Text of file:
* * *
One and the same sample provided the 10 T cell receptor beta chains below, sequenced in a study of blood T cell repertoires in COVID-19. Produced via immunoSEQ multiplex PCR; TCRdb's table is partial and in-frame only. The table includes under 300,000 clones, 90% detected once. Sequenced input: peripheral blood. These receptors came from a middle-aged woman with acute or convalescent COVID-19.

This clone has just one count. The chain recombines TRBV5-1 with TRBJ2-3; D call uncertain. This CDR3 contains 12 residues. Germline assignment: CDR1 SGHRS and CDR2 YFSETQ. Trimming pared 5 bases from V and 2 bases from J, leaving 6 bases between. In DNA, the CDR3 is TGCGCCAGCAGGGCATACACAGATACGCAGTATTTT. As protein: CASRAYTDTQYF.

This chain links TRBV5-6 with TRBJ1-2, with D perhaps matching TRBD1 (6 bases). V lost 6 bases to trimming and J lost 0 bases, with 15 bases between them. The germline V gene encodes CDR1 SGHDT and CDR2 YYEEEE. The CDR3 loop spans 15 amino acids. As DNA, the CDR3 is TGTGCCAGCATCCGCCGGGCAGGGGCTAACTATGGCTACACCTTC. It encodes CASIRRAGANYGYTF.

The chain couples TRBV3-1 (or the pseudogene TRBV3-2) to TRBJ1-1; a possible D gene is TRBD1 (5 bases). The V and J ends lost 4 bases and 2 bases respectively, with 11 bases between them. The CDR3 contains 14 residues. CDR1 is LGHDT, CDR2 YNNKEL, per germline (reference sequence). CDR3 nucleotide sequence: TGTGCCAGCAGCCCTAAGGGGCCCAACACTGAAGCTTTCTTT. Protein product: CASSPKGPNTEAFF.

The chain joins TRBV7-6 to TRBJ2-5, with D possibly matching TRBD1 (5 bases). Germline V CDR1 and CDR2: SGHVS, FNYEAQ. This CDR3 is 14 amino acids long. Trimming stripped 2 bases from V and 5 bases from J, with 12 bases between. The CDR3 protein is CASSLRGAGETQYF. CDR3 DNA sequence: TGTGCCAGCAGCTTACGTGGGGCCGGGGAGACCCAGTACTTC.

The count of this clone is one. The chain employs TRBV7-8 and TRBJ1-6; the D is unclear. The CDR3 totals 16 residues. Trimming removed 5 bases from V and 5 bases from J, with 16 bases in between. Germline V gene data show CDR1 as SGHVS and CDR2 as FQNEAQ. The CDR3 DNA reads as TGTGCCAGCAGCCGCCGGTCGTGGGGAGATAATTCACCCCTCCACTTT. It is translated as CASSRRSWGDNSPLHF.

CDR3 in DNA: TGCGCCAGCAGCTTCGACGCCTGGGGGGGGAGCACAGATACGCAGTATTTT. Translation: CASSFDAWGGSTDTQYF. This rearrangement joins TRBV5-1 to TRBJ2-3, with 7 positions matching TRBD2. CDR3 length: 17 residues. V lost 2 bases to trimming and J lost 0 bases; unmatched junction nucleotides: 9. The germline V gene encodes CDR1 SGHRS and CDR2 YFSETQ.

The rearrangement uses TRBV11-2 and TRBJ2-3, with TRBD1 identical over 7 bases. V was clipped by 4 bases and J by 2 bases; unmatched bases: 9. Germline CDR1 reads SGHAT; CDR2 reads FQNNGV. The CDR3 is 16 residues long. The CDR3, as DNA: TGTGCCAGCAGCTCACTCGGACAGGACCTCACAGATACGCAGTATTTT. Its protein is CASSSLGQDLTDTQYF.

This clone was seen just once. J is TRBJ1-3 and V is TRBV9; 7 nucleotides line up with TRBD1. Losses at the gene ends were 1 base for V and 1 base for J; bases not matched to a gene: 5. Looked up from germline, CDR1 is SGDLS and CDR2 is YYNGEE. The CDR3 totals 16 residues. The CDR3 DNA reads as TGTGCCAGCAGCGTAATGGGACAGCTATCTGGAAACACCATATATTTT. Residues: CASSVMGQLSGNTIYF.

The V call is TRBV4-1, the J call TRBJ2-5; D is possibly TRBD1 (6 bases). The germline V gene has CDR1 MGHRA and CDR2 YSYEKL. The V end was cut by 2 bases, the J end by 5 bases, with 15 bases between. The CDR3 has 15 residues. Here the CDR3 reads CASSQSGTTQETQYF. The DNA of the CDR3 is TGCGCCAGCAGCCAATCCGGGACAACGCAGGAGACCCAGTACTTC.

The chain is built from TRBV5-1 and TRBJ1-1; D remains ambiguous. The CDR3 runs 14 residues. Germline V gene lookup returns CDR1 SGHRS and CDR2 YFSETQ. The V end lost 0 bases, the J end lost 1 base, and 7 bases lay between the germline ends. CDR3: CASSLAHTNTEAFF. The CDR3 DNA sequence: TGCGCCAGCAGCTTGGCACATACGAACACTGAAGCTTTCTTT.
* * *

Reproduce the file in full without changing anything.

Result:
One and the same sample provided the 10 T cell receptor beta chains below, sequenced in a study of blood T cell repertoires in COVID-19. Produced via immunoSEQ multiplex PCR; TCRdb's table is partial and in-frame only. The table includes under 300,000 clones, 90% detected once. Sequenced input: peripheral blood. These receptors came from a middle-aged woman with acute or convalescent COVID-19.

This clone has just one count. The chain recombines TRBV5-1 with TRBJ2-3; D call uncertain. This CDR3 contains 12 residues. Germline assignment: CDR1 SGHRS and CDR2 YFSETQ. Trimming pared 5 bases from V and 2 bases from J, leaving 6 bases between. In DNA, the CDR3 is TGCGCCAGCAGGGCATACACAGATACGCAGTATTTT. As protein: CASRAYTDTQYF.

This chain links TRBV5-6 with TRBJ1-2, with D perhaps matching TRBD1 (6 bases). V lost 6 bases to trimming and J lost 0 bases, with 15 bases between them. The germline V gene encodes CDR1 SGHDT and CDR2 YYEEEE. The CDR3 loop spans 15 amino acids. As DNA, the CDR3 is TGTGCCAGCATCCGCCGGGCAGGGGCTAACTATGGCTACACCTTC. It encodes CASIRRAGANYGYTF.

The chain couples TRBV3-1 (or the pseudogene TRBV3-2) to TRBJ1-1; a possible D gene is TRBD1 (5 bases). The V and J ends lost 4 bases and 2 bases respectively, with 11 bases between them. The CDR3 contains 14 residues. CDR1 is LGHDT, CDR2 YNNKEL, per germline (reference sequence). CDR3 nucleotide sequence: TGTGCCAGCAGCCCTAAGGGGCCCAACACTGAAGCTTTCTTT. Protein product: CASSPKGPNTEAFF.

The chain joins TRBV7-6 to TRBJ2-5, with D possibly matching TRBD1 (5 bases). Germline V CDR1 and CDR2: SGHVS, FNYEAQ. This CDR3 is 14 amino acids long. Trimming stripped 2 bases from V and 5 bases from J, with 12 bases between. The CDR3 protein is CASSLRGAGETQYF. CDR3 DNA sequence: TGTGCCAGCAGCTTACGTGGGGCCGGGGAGACCCAGTACTTC.

The count of this clone is one. The chain employs TRBV7-8 and TRBJ1-6; the D is unclear. The CDR3 totals 16 residues. Trimming removed 5 bases from V and 5 bases from J, with 16 bases in between. Germline V gene data show CDR1 as SGHVS and CDR2 as FQNEAQ. The CDR3 DNA reads as TGTGCCAGCAGCCGCCGGTCGTGGGGAGATAATTCACCCCTCCACTTT. It is translated as CASSRRSWGDNSPLHF.

CDR3 in DNA: TGCGCCAGCAGCTTCGACGCCTGGGGGGGGAGCACAGATACGCAGTATTTT. Translation: CASSFDAWGGSTDTQYF. This rearrangement joins TRBV5-1 to TRBJ2-3, with 7 positions matching TRBD2. CDR3 length: 17 residues. V lost 2 bases to trimming and J lost 0 bases; unmatched junction nucleotides: 9. The germline V gene encodes CDR1 SGHRS and CDR2 YFSETQ.

The rearrangement uses TRBV11-2 and TRBJ2-3, with TRBD1 identical over 7 bases. V was clipped by 4 bases and J by 2 bases; unmatched bases: 9. Germline CDR1 reads SGHAT; CDR2 reads FQNNGV. The CDR3 is 16 residues long. The CDR3, as DNA: TGTGCCAGCAGCTCACTCGGACAGGACCTCACAGATACGCAGTATTTT. Its protein is CASSSLGQDLTDTQYF.

This clone was seen just once. J is TRBJ1-3 and V is TRBV9; 7 nucleotides line up with TRBD1. Losses at the gene ends were 1 base for V and 1 base for J; bases not matched to a gene: 5. Looked up from germline, CDR1 is SGDLS and CDR2 is YYNGEE. The CDR3 totals 16 residues. The CDR3 DNA reads as TGTGCCAGCAGCGTAATGGGACAGCTATCTGGAAACACCATATATTTT. Residues: CASSVMGQLSGNTIYF.

The V call is TRBV4-1, the J call TRBJ2-5; D is possibly TRBD1 (6 bases). The germline V gene has CDR1 MGHRA and CDR2 YSYEKL. The V end was cut by 2 bases, the J end by 5 bases, with 15 bases between. The CDR3 has 15 residues. Here the CDR3 reads CASSQSGTTQETQYF. The DNA of the CDR3 is TGCGCCAGCAGCCAATCCGGGACAACGCAGGAGACCCAGTACTTC.

The chain is built from TRBV5-1 and TRBJ1-1; D remains ambiguous. The CDR3 runs 14 residues. Germline V gene lookup returns CDR1 SGHRS and CDR2 YFSETQ. The V end lost 0 bases, the J end lost 1 base, and 7 bases lay between the germline ends. CDR3: CASSLAHTNTEAFF. The CDR3 DNA sequence: TGCGCCAGCAGCTTGGCACATACGAACACTGAAGCTTTCTTT.